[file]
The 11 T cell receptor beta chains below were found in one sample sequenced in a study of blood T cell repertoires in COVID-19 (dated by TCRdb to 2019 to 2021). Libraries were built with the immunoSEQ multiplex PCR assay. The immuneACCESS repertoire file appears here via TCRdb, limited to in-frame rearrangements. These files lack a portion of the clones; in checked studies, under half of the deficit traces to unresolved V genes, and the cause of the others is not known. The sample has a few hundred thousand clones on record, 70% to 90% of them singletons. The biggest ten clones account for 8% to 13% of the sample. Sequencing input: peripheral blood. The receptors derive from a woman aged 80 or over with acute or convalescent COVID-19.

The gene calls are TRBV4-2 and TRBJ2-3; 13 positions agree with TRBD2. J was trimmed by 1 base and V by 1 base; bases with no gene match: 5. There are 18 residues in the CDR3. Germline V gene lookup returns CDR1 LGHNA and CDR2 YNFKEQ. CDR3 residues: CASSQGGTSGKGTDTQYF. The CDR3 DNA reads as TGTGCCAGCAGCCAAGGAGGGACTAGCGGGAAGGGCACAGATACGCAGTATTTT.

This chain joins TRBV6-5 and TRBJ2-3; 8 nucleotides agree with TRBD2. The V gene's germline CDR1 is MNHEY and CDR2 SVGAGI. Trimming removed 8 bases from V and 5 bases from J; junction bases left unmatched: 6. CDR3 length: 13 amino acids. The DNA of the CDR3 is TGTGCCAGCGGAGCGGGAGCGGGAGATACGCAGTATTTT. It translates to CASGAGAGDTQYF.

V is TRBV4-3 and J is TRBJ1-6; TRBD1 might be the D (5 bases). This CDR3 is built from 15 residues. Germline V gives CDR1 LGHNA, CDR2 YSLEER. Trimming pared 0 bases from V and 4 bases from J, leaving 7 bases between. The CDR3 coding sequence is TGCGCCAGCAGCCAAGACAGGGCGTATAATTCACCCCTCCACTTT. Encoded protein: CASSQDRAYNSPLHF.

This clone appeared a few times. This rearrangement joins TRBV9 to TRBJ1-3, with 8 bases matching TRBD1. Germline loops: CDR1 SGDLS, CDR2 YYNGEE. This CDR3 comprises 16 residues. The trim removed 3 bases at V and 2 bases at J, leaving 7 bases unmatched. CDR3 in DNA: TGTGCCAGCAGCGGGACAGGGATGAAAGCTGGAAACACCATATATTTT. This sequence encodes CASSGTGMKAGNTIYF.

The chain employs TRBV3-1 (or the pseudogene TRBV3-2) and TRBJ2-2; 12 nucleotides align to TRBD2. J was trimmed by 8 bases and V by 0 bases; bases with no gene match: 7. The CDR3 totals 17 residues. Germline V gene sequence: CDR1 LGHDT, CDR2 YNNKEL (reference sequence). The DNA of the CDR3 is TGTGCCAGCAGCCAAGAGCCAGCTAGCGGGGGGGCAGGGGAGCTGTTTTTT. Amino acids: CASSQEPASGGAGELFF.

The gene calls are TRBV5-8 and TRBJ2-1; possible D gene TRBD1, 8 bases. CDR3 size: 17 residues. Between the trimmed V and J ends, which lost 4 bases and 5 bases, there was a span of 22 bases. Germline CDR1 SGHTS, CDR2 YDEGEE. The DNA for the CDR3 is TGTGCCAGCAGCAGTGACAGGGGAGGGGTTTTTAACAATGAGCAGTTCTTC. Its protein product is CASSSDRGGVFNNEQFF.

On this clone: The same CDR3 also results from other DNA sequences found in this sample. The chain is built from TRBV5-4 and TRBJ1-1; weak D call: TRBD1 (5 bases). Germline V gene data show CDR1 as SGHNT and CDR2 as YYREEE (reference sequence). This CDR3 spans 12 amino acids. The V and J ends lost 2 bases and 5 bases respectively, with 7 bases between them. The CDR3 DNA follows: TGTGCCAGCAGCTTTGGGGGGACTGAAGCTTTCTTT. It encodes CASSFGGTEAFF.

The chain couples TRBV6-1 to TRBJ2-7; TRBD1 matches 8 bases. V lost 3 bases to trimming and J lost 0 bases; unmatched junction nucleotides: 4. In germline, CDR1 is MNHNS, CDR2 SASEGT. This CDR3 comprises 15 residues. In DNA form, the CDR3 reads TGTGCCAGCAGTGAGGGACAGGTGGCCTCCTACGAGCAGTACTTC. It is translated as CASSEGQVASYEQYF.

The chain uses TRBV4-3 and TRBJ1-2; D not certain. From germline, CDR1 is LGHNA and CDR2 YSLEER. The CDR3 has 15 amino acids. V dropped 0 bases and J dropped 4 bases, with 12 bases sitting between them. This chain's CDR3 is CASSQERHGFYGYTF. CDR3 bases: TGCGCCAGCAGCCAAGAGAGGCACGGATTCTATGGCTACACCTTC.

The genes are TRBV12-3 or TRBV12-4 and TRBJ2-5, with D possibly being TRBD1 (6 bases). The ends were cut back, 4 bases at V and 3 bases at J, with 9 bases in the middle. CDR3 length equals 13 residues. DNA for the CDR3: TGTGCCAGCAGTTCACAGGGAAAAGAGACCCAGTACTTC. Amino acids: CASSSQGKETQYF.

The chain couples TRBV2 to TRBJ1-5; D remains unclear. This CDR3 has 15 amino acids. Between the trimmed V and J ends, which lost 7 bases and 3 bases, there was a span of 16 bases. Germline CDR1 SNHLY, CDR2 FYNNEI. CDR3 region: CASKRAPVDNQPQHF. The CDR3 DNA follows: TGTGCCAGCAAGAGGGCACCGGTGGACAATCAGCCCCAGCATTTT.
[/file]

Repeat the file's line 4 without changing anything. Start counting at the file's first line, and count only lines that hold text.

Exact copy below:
V is TRBV4-3 and J is TRBJ1-6; TRBD1 might be the D (5 bases). This CDR3 is built from 15 residues. Germline V gives CDR1 LGHNA, CDR2 YSLEER. Trimming pared 0 bases from V and 4 bases from J, leaving 7 bases between. The CDR3 coding sequence is TGCGCCAGCAGCCAAGACAGGGCGTATAATTCACCCCTCCACTTT. Encoded protein: CASSQDRAYNSPLHF.